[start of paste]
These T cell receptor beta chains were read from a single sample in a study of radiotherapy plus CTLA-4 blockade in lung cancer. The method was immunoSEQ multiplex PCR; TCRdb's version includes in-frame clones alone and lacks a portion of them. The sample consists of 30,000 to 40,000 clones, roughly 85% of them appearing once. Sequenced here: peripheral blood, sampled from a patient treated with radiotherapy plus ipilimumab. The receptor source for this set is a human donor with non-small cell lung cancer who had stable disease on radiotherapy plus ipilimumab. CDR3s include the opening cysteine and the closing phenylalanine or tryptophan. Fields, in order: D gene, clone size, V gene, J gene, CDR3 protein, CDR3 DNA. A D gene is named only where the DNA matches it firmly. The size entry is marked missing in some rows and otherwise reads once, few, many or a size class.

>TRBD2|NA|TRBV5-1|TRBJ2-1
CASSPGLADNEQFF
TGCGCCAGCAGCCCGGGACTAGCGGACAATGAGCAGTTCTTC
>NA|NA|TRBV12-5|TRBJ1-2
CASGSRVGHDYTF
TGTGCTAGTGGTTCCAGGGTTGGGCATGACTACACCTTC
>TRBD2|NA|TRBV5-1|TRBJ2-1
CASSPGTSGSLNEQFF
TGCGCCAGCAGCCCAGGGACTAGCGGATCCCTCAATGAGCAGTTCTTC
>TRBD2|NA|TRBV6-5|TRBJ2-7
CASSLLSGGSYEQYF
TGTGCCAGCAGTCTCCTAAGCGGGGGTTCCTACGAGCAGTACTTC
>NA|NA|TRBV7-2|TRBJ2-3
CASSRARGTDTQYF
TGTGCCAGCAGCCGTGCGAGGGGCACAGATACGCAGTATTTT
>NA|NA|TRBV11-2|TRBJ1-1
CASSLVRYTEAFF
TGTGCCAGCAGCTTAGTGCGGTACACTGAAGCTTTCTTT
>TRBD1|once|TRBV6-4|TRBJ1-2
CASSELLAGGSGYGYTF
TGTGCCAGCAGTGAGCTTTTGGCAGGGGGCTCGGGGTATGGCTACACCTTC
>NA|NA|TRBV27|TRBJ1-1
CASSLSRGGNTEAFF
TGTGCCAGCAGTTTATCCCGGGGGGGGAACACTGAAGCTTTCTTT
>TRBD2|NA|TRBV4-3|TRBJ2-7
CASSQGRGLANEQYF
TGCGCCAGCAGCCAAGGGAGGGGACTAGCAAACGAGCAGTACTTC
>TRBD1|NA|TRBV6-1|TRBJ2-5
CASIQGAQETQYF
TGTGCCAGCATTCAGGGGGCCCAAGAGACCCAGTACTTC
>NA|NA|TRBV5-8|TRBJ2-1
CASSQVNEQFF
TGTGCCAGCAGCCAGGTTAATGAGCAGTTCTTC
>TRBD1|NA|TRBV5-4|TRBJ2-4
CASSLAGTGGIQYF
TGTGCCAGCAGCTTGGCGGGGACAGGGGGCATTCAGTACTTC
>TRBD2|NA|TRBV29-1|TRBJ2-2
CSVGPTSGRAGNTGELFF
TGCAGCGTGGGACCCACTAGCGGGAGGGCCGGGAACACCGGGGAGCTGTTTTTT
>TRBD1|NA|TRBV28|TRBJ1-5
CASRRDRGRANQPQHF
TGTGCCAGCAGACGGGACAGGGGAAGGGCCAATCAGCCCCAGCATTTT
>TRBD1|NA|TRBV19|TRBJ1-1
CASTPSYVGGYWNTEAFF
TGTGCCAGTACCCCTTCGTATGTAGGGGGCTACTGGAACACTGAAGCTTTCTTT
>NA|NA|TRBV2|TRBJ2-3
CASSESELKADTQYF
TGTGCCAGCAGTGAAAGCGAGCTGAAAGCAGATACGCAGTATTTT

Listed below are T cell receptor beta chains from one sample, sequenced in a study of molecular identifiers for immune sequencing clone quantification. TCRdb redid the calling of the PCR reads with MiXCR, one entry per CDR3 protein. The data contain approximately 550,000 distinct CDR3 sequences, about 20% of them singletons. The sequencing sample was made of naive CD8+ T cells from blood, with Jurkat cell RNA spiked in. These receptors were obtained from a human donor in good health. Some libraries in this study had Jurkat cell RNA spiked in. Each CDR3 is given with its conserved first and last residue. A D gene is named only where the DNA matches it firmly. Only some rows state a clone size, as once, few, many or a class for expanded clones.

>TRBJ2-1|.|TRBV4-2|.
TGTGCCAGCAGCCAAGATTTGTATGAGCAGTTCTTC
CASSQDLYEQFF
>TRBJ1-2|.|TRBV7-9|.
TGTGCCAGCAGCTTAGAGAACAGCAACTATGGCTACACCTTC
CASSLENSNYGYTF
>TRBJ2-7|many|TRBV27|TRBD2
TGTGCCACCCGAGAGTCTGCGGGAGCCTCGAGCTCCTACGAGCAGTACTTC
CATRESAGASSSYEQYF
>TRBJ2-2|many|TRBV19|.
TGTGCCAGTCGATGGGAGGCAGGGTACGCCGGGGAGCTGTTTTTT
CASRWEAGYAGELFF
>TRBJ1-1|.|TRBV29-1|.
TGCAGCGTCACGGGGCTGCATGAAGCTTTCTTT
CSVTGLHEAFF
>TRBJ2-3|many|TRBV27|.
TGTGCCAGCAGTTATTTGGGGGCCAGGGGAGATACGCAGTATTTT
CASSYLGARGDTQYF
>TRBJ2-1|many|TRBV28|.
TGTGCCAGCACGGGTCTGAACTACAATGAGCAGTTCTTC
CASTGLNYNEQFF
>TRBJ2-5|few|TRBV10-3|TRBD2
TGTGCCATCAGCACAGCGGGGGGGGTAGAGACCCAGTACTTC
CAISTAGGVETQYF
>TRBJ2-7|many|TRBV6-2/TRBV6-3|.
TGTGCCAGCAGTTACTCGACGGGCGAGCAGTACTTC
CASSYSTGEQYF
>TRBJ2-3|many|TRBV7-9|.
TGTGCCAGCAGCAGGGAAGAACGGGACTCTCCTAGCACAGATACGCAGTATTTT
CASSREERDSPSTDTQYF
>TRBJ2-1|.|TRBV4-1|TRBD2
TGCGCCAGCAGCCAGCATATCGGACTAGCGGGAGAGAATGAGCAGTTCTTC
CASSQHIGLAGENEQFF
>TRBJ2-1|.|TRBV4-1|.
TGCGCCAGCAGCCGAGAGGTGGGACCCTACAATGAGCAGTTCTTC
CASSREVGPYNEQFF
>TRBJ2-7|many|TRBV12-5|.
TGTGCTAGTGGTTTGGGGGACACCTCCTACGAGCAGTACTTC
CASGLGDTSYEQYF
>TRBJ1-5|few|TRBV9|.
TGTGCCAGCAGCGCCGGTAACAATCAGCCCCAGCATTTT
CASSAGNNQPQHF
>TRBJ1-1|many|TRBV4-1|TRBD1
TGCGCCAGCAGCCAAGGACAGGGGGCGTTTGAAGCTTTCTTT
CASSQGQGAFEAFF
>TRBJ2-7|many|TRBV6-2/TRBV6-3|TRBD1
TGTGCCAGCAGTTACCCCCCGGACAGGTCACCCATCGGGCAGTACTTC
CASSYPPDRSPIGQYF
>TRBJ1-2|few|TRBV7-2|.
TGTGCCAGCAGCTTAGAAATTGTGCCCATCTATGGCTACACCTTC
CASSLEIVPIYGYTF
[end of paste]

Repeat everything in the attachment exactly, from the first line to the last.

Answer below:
These T cell receptor beta chains were read from a single sample in a study of radiotherapy plus CTLA-4 blockade in lung cancer. The method was immunoSEQ multiplex PCR; TCRdb's version includes in-frame clones alone and lacks a portion of them. The sample consists of 30,000 to 40,000 clones, roughly 85% of them appearing once. Sequenced here: peripheral blood, sampled from a patient treated with radiotherapy plus ipilimumab. The receptor source for this set is a human donor with non-small cell lung cancer who had stable disease on radiotherapy plus ipilimumab. CDR3s include the opening cysteine and the closing phenylalanine or tryptophan. Fields, in order: D gene, clone size, V gene, J gene, CDR3 protein, CDR3 DNA. A D gene is named only where the DNA matches it firmly. The size entry is marked missing in some rows and otherwise reads once, few, many or a size class.

>TRBD2|NA|TRBV5-1|TRBJ2-1
CASSPGLADNEQFF
TGCGCCAGCAGCCCGGGACTAGCGGACAATGAGCAGTTCTTC
>NA|NA|TRBV12-5|TRBJ1-2
CASGSRVGHDYTF
TGTGCTAGTGGTTCCAGGGTTGGGCATGACTACACCTTC
>TRBD2|NA|TRBV5-1|TRBJ2-1
CASSPGTSGSLNEQFF
TGCGCCAGCAGCCCAGGGACTAGCGGATCCCTCAATGAGCAGTTCTTC
>TRBD2|NA|TRBV6-5|TRBJ2-7
CASSLLSGGSYEQYF
TGTGCCAGCAGTCTCCTAAGCGGGGGTTCCTACGAGCAGTACTTC
>NA|NA|TRBV7-2|TRBJ2-3
CASSRARGTDTQYF
TGTGCCAGCAGCCGTGCGAGGGGCACAGATACGCAGTATTTT
>NA|NA|TRBV11-2|TRBJ1-1
CASSLVRYTEAFF
TGTGCCAGCAGCTTAGTGCGGTACACTGAAGCTTTCTTT
>TRBD1|once|TRBV6-4|TRBJ1-2
CASSELLAGGSGYGYTF
TGTGCCAGCAGTGAGCTTTTGGCAGGGGGCTCGGGGTATGGCTACACCTTC
>NA|NA|TRBV27|TRBJ1-1
CASSLSRGGNTEAFF
TGTGCCAGCAGTTTATCCCGGGGGGGGAACACTGAAGCTTTCTTT
>TRBD2|NA|TRBV4-3|TRBJ2-7
CASSQGRGLANEQYF
TGCGCCAGCAGCCAAGGGAGGGGACTAGCAAACGAGCAGTACTTC
>TRBD1|NA|TRBV6-1|TRBJ2-5
CASIQGAQETQYF
TGTGCCAGCATTCAGGGGGCCCAAGAGACCCAGTACTTC
>NA|NA|TRBV5-8|TRBJ2-1
CASSQVNEQFF
TGTGCCAGCAGCCAGGTTAATGAGCAGTTCTTC
>TRBD1|NA|TRBV5-4|TRBJ2-4
CASSLAGTGGIQYF
TGTGCCAGCAGCTTGGCGGGGACAGGGGGCATTCAGTACTTC
>TRBD2|NA|TRBV29-1|TRBJ2-2
CSVGPTSGRAGNTGELFF
TGCAGCGTGGGACCCACTAGCGGGAGGGCCGGGAACACCGGGGAGCTGTTTTTT
>TRBD1|NA|TRBV28|TRBJ1-5
CASRRDRGRANQPQHF
TGTGCCAGCAGACGGGACAGGGGAAGGGCCAATCAGCCCCAGCATTTT
>TRBD1|NA|TRBV19|TRBJ1-1
CASTPSYVGGYWNTEAFF
TGTGCCAGTACCCCTTCGTATGTAGGGGGCTACTGGAACACTGAAGCTTTCTTT
>NA|NA|TRBV2|TRBJ2-3
CASSESELKADTQYF
TGTGCCAGCAGTGAAAGCGAGCTGAAAGCAGATACGCAGTATTTT

Listed below are T cell receptor beta chains from one sample, sequenced in a study of molecular identifiers for immune sequencing clone quantification. TCRdb redid the calling of the PCR reads with MiXCR, one entry per CDR3 protein. The data contain approximately 550,000 distinct CDR3 sequences, about 20% of them singletons. The sequencing sample was made of naive CD8+ T cells from blood, with Jurkat cell RNA spiked in. These receptors were obtained from a human donor in good health. Some libraries in this study had Jurkat cell RNA spiked in. Each CDR3 is given with its conserved first and last residue. A D gene is named only where the DNA matches it firmly. Only some rows state a clone size, as once, few, many or a class for expanded clones.

>TRBJ2-1|.|TRBV4-2|.
TGTGCCAGCAGCCAAGATTTGTATGAGCAGTTCTTC
CASSQDLYEQFF
>TRBJ1-2|.|TRBV7-9|.
TGTGCCAGCAGCTTAGAGAACAGCAACTATGGCTACACCTTC
CASSLENSNYGYTF
>TRBJ2-7|many|TRBV27|TRBD2
TGTGCCACCCGAGAGTCTGCGGGAGCCTCGAGCTCCTACGAGCAGTACTTC
CATRESAGASSSYEQYF
>TRBJ2-2|many|TRBV19|.
TGTGCCAGTCGATGGGAGGCAGGGTACGCCGGGGAGCTGTTTTTT
CASRWEAGYAGELFF
>TRBJ1-1|.|TRBV29-1|.
TGCAGCGTCACGGGGCTGCATGAAGCTTTCTTT
CSVTGLHEAFF
>TRBJ2-3|many|TRBV27|.
TGTGCCAGCAGTTATTTGGGGGCCAGGGGAGATACGCAGTATTTT
CASSYLGARGDTQYF
>TRBJ2-1|many|TRBV28|.
TGTGCCAGCACGGGTCTGAACTACAATGAGCAGTTCTTC
CASTGLNYNEQFF
>TRBJ2-5|few|TRBV10-3|TRBD2
TGTGCCATCAGCACAGCGGGGGGGGTAGAGACCCAGTACTTC
CAISTAGGVETQYF
>TRBJ2-7|many|TRBV6-2/TRBV6-3|.
TGTGCCAGCAGTTACTCGACGGGCGAGCAGTACTTC
CASSYSTGEQYF
>TRBJ2-3|many|TRBV7-9|.
TGTGCCAGCAGCAGGGAAGAACGGGACTCTCCTAGCACAGATACGCAGTATTTT
CASSREERDSPSTDTQYF
>TRBJ2-1|.|TRBV4-1|TRBD2
TGCGCCAGCAGCCAGCATATCGGACTAGCGGGAGAGAATGAGCAGTTCTTC
CASSQHIGLAGENEQFF
>TRBJ2-1|.|TRBV4-1|.
TGCGCCAGCAGCCGAGAGGTGGGACCCTACAATGAGCAGTTCTTC
CASSREVGPYNEQFF
>TRBJ2-7|many|TRBV12-5|.
TGTGCTAGTGGTTTGGGGGACACCTCCTACGAGCAGTACTTC
CASGLGDTSYEQYF
>TRBJ1-5|few|TRBV9|.
TGTGCCAGCAGCGCCGGTAACAATCAGCCCCAGCATTTT
CASSAGNNQPQHF
>TRBJ1-1|many|TRBV4-1|TRBD1
TGCGCCAGCAGCCAAGGACAGGGGGCGTTTGAAGCTTTCTTT
CASSQGQGAFEAFF
>TRBJ2-7|many|TRBV6-2/TRBV6-3|TRBD1
TGTGCCAGCAGTTACCCCCCGGACAGGTCACCCATCGGGCAGTACTTC
CASSYPPDRSPIGQYF
>TRBJ1-2|few|TRBV7-2|.
TGTGCCAGCAGCTTAGAAATTGTGCCCATCTATGGCTACACCTTC
CASSLEIVPIYGYTF